Tuesday, December 5, 2006 at 7:01 pm

Train Accident Roundup

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Train accidents happen all the time, largely because there are so many trains on the track at any given moment. Here’s a roundup of news about train accidents, just in North America, just in the last couple of days:

Following up on yesterday’s Union Pacific derailment in Illinois, the track has been replaced and the line has been reopened; the chemical spilled was a petrochemical used in lubricants, and is not considered a serious threat. Good thing, because 75,000 litres of it was spilled.

Meanwhile, on the Alaska Railroad, a familiar (if not exactly common) occurrence in mountain railroading took place on Sunday: a train rounds a bend and hits a large rock on the tracks. The rock breached the lead locomotive’s fuel tank, spilling 4,500 litres of diesel. Cleanup efforts are continuing.

A man on a VIA Rail train from Toronto to Montreal fell to his death yesterday, forcing the train to stop for several hours. No details as to why he fell.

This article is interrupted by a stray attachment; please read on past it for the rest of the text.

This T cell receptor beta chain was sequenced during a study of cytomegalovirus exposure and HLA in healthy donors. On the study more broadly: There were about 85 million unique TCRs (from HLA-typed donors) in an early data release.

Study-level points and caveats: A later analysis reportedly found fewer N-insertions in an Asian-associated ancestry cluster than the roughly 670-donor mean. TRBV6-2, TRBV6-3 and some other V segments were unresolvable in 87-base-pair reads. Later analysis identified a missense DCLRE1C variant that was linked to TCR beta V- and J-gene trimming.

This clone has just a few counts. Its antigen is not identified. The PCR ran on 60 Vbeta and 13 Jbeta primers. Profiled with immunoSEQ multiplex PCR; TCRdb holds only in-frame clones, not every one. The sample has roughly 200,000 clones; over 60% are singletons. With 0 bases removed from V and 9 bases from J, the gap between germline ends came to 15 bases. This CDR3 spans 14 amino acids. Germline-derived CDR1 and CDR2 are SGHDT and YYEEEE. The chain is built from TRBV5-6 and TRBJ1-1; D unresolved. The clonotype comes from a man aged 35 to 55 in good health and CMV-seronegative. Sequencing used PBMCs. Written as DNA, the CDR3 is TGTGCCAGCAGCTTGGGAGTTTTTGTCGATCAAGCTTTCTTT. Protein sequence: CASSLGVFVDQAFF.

A Union Pacific conductor was seriously injured in a truck-train accident in Carson, California.

Canadian National, appropriately, had two minor accidents in the past 48 hours: 17 lumber and wood chip cars and two distributed-power locomotives derailed south of Chetwynd, British Columbia yesterday morning, and about 25 cars, mostly empty auto carriers, derailed in CN’s Symington Yard in Winnipeg early this morning. Neither accident involved any environmental damage, which is a good thing, especially since after Wabamun and Cheakamus no one is likely to put up with that from CN again, regardless of the specific circumstances.

All this just in the last day or two, just in North America. Which is to say that I shouldn’t cover every single accident here at FRN, simply because there are too many of them. I’ll cover some, but I’m not sure what the criteria will be. Mass deaths, probably. CN’s involvement, almost certainly.

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